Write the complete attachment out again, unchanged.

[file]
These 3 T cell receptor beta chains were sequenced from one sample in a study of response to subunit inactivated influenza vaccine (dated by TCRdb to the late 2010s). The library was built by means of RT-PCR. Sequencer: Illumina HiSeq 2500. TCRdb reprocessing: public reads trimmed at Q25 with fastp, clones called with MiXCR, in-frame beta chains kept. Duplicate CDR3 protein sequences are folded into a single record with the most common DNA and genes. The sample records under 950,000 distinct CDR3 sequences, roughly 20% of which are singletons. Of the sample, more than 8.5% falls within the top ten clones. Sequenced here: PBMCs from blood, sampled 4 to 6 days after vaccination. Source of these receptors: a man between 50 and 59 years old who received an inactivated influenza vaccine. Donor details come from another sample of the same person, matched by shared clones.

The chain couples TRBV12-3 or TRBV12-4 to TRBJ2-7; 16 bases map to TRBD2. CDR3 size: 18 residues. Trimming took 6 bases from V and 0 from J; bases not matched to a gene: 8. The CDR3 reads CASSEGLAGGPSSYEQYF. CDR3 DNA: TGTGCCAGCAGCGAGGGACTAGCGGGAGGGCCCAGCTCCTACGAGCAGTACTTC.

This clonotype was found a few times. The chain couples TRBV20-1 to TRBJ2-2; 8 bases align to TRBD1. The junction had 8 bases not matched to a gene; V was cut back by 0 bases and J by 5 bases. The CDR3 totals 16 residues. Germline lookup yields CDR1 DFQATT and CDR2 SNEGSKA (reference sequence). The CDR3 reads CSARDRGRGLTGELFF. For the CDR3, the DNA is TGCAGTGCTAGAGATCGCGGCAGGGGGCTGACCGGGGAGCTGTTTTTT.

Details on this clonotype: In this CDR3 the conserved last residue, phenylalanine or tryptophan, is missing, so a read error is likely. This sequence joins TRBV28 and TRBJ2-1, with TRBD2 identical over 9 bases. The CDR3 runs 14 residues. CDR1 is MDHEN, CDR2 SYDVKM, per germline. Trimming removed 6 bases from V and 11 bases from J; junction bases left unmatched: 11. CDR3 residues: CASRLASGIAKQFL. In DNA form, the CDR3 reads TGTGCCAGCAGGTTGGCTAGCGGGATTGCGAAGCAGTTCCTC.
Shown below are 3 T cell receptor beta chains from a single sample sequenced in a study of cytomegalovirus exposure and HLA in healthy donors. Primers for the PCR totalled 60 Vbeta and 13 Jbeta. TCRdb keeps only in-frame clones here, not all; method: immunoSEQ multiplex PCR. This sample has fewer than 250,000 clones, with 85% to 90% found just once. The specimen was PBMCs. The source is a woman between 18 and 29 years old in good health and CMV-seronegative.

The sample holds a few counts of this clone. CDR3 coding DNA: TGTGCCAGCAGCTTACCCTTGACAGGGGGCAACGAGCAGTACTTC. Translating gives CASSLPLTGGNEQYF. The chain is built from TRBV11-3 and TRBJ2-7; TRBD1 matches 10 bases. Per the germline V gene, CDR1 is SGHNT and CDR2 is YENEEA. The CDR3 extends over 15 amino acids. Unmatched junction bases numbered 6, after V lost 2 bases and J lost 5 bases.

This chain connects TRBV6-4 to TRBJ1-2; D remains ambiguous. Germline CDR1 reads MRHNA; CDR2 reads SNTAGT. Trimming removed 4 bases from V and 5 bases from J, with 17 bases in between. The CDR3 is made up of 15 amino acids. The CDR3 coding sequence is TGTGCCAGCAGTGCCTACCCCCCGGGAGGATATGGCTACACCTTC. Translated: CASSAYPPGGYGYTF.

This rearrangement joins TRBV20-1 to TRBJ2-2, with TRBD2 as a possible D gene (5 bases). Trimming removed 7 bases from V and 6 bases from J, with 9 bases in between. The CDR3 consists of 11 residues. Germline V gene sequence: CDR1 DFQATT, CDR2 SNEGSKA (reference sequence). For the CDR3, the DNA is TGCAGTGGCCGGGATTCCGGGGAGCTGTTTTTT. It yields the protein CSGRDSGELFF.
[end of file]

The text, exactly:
These 3 T cell receptor beta chains were sequenced from one sample in a study of response to subunit inactivated influenza vaccine (dated by TCRdb to the late 2010s). The library was built by means of RT-PCR. Sequencer: Illumina HiSeq 2500. TCRdb reprocessing: public reads trimmed at Q25 with fastp, clones called with MiXCR, in-frame beta chains kept. Duplicate CDR3 protein sequences are folded into a single record with the most common DNA and genes. The sample records under 950,000 distinct CDR3 sequences, roughly 20% of which are singletons. Of the sample, more than 8.5% falls within the top ten clones. Sequenced here: PBMCs from blood, sampled 4 to 6 days after vaccination. Source of these receptors: a man between 50 and 59 years old who received an inactivated influenza vaccine. Donor details come from another sample of the same person, matched by shared clones.

The chain couples TRBV12-3 or TRBV12-4 to TRBJ2-7; 16 bases map to TRBD2. CDR3 size: 18 residues. Trimming took 6 bases from V and 0 from J; bases not matched to a gene: 8. The CDR3 reads CASSEGLAGGPSSYEQYF. CDR3 DNA: TGTGCCAGCAGCGAGGGACTAGCGGGAGGGCCCAGCTCCTACGAGCAGTACTTC.

This clonotype was found a few times. The chain couples TRBV20-1 to TRBJ2-2; 8 bases align to TRBD1. The junction had 8 bases not matched to a gene; V was cut back by 0 bases and J by 5 bases. The CDR3 totals 16 residues. Germline lookup yields CDR1 DFQATT and CDR2 SNEGSKA (reference sequence). The CDR3 reads CSARDRGRGLTGELFF. For the CDR3, the DNA is TGCAGTGCTAGAGATCGCGGCAGGGGGCTGACCGGGGAGCTGTTTTTT.

Details on this clonotype: In this CDR3 the conserved last residue, phenylalanine or tryptophan, is missing, so a read error is likely. This sequence joins TRBV28 and TRBJ2-1, with TRBD2 identical over 9 bases. The CDR3 runs 14 residues. CDR1 is MDHEN, CDR2 SYDVKM, per germline. Trimming removed 6 bases from V and 11 bases from J; junction bases left unmatched: 11. CDR3 residues: CASRLASGIAKQFL. In DNA form, the CDR3 reads TGTGCCAGCAGGTTGGCTAGCGGGATTGCGAAGCAGTTCCTC.
Shown below are 3 T cell receptor beta chains from a single sample sequenced in a study of cytomegalovirus exposure and HLA in healthy donors. Primers for the PCR totalled 60 Vbeta and 13 Jbeta. TCRdb keeps only in-frame clones here, not all; method: immunoSEQ multiplex PCR. This sample has fewer than 250,000 clones, with 85% to 90% found just once. The specimen was PBMCs. The source is a woman between 18 and 29 years old in good health and CMV-seronegative.

The sample holds a few counts of this clone. CDR3 coding DNA: TGTGCCAGCAGCTTACCCTTGACAGGGGGCAACGAGCAGTACTTC. Translating gives CASSLPLTGGNEQYF. The chain is built from TRBV11-3 and TRBJ2-7; TRBD1 matches 10 bases. Per the germline V gene, CDR1 is SGHNT and CDR2 is YENEEA. The CDR3 extends over 15 amino acids. Unmatched junction bases numbered 6, after V lost 2 bases and J lost 5 bases.

This chain connects TRBV6-4 to TRBJ1-2; D remains ambiguous. Germline CDR1 reads MRHNA; CDR2 reads SNTAGT. Trimming removed 4 bases from V and 5 bases from J, with 17 bases in between. The CDR3 is made up of 15 amino acids. The CDR3 coding sequence is TGTGCCAGCAGTGCCTACCCCCCGGGAGGATATGGCTACACCTTC. Translated: CASSAYPPGGYGYTF.

This rearrangement joins TRBV20-1 to TRBJ2-2, with TRBD2 as a possible D gene (5 bases). Trimming removed 7 bases from V and 6 bases from J, with 9 bases in between. The CDR3 consists of 11 residues. Germline V gene sequence: CDR1 DFQATT, CDR2 SNEGSKA (reference sequence). For the CDR3, the DNA is TGCAGTGGCCGGGATTCCGGGGAGCTGTTTTTT. It yields the protein CSGRDSGELFF.